Posted July 13 2010
In the past 24 hours we have witnessed the occurrence of events which have isolated us further from our neighbours.
We will not go into the pros and cons of the decisions leading to these events, for to do so would not achieve any positive outcomes for Fiji.
But we have to admit that the cancellation of the Melanesian Spearhead Group (MSG) meeting scheduled here next week is a heavy blow from which it may take us long to recover. And worst still, it comes close to the Pacific Islands Forum meeting scheduled next month in Vanuatu.
The expulsion of an Australian diplomat, the second within nine months, is regrettable as it will further estrange relations between our two countries.
Early this morning, the Acting Australian High Commissioner in Suva, Ms Sarah Roberts received a letter from the Fiji Government declaring her a persona non grata and giving her 24 hours to leave Fiji.
Foreign Affairs Minister Ratu Inoke Kubuabola claims she had been “interfering with the internal affairs of Fiji and conducting unfriendly acts”.
But it is clear that Fiji has been miffed by what it sees as efforts by the Australian Government to engage “in strategies to undermine Fiji’s sovereignty and weaken the economy. This has been further highlighted by calling on MSG countries, especially Vanuatu, not to attend the MSG Leaders’ Summit.”
Australian High Commissioner James Batley was expelled by Fiji on November 4th last year. The Fiji administration gave similar reasons for the expulsion then.
The decision to expel Sarah Roberts follows close on the heels of an announcement by the Chair of the Melanesian Spearhead Group (MSG), Vanuatu Prime Minister Edward Natapei deferring the Group’s scheduled meeting in Fiji next week.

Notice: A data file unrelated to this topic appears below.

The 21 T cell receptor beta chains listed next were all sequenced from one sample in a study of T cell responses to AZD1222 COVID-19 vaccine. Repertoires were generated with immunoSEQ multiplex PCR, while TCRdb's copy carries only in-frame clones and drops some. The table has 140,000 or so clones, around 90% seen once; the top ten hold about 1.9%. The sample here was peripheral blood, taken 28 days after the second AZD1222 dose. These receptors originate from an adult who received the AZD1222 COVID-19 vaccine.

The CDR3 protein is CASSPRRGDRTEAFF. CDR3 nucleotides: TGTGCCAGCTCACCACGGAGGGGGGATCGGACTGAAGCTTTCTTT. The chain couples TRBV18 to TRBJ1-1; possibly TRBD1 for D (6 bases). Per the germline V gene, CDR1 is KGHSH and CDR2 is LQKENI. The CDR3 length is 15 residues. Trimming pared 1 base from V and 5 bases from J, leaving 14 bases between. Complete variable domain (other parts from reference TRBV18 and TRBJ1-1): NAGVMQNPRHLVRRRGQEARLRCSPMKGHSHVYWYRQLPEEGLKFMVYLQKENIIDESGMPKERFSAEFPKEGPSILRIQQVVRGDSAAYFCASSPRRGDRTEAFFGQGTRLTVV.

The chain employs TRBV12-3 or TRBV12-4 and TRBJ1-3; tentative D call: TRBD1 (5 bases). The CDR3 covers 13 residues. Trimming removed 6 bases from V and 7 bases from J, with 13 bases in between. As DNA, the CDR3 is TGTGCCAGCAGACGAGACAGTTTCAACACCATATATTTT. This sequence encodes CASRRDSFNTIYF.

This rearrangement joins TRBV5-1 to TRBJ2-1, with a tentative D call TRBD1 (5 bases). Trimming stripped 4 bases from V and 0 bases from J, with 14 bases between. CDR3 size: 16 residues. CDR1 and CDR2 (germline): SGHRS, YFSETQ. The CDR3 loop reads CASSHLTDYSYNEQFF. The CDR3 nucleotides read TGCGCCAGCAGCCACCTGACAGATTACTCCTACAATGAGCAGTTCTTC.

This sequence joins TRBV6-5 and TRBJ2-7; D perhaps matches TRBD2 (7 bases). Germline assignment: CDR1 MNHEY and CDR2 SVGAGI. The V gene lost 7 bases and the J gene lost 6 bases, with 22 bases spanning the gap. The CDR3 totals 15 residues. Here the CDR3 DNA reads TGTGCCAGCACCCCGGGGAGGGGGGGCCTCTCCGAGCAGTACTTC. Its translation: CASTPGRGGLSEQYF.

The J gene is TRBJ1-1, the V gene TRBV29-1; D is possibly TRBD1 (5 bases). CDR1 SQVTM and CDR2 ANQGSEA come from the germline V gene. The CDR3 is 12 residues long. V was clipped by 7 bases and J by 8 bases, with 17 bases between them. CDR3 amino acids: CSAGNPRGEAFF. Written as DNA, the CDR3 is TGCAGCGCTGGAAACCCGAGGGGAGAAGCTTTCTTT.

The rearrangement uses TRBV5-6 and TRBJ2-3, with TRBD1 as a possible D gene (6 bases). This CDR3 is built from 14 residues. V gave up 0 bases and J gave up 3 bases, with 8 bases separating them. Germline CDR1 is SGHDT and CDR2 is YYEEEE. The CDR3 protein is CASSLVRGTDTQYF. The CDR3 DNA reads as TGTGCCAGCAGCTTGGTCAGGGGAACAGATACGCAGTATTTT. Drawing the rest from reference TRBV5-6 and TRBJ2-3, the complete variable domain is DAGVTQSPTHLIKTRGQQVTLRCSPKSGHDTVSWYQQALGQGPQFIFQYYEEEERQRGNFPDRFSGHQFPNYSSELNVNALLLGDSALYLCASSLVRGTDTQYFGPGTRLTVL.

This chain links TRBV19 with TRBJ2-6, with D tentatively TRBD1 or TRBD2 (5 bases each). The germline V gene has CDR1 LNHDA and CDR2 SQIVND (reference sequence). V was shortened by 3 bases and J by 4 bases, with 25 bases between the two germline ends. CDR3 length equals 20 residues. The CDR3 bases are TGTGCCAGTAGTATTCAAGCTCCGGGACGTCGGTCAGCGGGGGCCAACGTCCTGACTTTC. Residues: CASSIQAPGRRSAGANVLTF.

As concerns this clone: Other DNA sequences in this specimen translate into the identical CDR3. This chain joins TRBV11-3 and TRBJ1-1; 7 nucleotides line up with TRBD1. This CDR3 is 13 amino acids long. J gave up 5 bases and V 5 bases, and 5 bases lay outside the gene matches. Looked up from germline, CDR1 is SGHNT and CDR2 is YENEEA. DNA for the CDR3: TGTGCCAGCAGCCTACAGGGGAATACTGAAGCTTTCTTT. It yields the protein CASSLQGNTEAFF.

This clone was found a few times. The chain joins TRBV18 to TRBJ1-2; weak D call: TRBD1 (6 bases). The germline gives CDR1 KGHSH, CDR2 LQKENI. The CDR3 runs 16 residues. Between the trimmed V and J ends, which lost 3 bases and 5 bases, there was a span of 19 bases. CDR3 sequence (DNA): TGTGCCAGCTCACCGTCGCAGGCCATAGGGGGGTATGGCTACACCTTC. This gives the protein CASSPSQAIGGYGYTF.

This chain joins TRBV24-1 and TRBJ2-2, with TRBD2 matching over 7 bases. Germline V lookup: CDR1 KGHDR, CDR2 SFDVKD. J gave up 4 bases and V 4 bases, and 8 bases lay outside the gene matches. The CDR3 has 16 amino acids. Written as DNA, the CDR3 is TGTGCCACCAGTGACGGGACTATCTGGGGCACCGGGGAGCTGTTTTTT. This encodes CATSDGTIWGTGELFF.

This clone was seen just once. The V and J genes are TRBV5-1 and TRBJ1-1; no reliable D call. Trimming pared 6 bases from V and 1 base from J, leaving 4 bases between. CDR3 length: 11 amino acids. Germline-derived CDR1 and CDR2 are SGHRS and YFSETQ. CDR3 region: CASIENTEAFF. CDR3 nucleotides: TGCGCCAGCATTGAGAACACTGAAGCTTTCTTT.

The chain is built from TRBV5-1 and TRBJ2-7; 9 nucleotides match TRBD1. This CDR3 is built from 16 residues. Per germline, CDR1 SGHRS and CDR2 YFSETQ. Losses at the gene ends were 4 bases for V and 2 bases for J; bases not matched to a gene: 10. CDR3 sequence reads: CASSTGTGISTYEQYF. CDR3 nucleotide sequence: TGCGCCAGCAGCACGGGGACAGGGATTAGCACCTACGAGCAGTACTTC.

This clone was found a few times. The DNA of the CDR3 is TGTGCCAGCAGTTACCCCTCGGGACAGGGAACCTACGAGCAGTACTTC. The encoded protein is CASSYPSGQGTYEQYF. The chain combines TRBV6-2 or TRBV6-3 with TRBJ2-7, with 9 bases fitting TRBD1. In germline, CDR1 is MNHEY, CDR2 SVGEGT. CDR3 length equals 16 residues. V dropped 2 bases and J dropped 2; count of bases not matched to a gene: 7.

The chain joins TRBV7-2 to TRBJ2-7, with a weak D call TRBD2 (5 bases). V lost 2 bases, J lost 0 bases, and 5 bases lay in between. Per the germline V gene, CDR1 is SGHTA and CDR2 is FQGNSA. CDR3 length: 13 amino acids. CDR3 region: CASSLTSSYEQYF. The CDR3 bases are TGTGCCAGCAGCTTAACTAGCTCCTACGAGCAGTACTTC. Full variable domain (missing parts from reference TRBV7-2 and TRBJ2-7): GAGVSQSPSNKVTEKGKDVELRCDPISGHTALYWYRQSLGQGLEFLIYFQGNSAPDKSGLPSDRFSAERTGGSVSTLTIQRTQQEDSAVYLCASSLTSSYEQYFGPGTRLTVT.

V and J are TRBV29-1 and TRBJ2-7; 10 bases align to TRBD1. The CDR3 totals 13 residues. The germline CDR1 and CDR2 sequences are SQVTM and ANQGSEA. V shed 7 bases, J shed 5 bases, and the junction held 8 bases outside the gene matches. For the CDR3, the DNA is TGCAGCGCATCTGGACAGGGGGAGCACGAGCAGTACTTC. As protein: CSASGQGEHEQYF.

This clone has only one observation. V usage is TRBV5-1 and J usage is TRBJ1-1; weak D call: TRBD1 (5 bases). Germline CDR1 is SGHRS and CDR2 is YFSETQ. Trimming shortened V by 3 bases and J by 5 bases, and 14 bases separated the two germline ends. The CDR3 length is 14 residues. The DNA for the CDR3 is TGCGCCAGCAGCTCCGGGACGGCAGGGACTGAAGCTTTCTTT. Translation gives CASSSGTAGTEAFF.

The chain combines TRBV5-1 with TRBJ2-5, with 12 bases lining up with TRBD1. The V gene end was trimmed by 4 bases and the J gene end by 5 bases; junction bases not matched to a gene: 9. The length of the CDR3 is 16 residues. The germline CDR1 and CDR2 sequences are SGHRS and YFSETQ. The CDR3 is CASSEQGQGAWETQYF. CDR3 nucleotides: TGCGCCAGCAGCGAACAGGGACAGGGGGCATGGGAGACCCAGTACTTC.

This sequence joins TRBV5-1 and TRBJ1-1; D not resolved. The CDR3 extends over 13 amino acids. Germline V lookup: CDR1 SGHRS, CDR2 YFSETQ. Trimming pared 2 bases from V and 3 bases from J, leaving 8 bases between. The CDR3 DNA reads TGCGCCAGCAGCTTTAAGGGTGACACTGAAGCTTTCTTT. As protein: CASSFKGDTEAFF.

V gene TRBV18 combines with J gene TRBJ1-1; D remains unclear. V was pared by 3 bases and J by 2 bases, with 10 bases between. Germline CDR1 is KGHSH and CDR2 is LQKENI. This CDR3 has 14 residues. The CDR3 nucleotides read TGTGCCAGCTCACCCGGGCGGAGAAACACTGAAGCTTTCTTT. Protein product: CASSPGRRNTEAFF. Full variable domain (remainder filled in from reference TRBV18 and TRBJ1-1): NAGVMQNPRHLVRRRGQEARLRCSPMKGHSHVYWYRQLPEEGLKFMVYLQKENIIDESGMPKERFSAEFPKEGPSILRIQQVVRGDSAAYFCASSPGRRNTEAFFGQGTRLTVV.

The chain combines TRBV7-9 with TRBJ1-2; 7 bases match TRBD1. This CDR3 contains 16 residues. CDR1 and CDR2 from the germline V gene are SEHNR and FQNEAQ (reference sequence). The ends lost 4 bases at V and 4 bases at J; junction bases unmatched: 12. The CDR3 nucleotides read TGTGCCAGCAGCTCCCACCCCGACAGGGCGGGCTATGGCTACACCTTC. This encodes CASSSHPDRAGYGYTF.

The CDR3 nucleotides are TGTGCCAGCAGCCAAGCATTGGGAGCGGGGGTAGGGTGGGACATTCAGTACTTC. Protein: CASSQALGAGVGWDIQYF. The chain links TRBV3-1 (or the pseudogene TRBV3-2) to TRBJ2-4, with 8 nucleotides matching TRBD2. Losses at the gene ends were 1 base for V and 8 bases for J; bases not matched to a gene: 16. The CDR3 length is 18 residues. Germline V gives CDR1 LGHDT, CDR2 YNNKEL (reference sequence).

In a statement Mr Natapei said the decision was a collective one “in the light of the current impasse within the grouping over the chairmanship of the MSG”.
“There are basic fundamental principles and values of democracy and good governance that our organisation is built on and we must continue to uphold them.”
The Bainimarama administration, suspended from the South Pacific Forum, had pinned high hopes of upstaging the Forum by hosting an extended meeting of the MSG with non-Melanesian countries in the region invited to attend as observers.
The decision by MSG members to defer the Suva meeting is clearly an embarrassment for Fiji.
Ostensibly, the stand-off is over Vanuatu’s objection to Fiji chairing the MSG meeting in Suva next week, and Commodore Bainimarama is still hoping that the meeting will take place, whether under the MSG banner or not.
But, it appears that the MSG may have suddenly woken up to its commitment to uphold the values and principles of democracy and the rule of law, under its charter of association (the MSG Agreement)
Under Articles 5 and 6 of the MSG Agreement, member States have agreed that:
"Respect for human rights, democratic principles and the rule of law shall underpin the domestic and international policies of the parties and constitute the essential elements of the contractual nature of the relations between the parties to this agreement." (Article 6:2)
"The parties affirm that democratisation, development and the protection of fundamental freedoms and human rights and mutual reinforcing are interrelated. In addition, thereto, the parties affirm that, democratic principles are universally recognised principles underpinning the organisation of the State to ensure the legitimacy of its authority, the legality of its actions reflected in its constitutional, legislative and regulatory system." (Article 5:3)
Whatever the reason, there is no doubt that there is now a significant rift within the MSG over Fiji – the Group had hitherto appeared, surprisingly, to be firmly in support of Bainimarama’s agenda for Fiji vis a vis the uncompromising stand taken by the rest of the Forum countries.
The current move is clearly yet another indication that the international community does not condone what is happening in Fiji - the suppression of basic human rights and the continued erosion of democratic values and principles.
Attitudes around us are hardening as it becomes clear that the interim administration shows no intention of engaging in inclusive political dialogue leading to the holding of early elections and returning Fiji to democratic and constitutional rule.-Fiji Labour Party website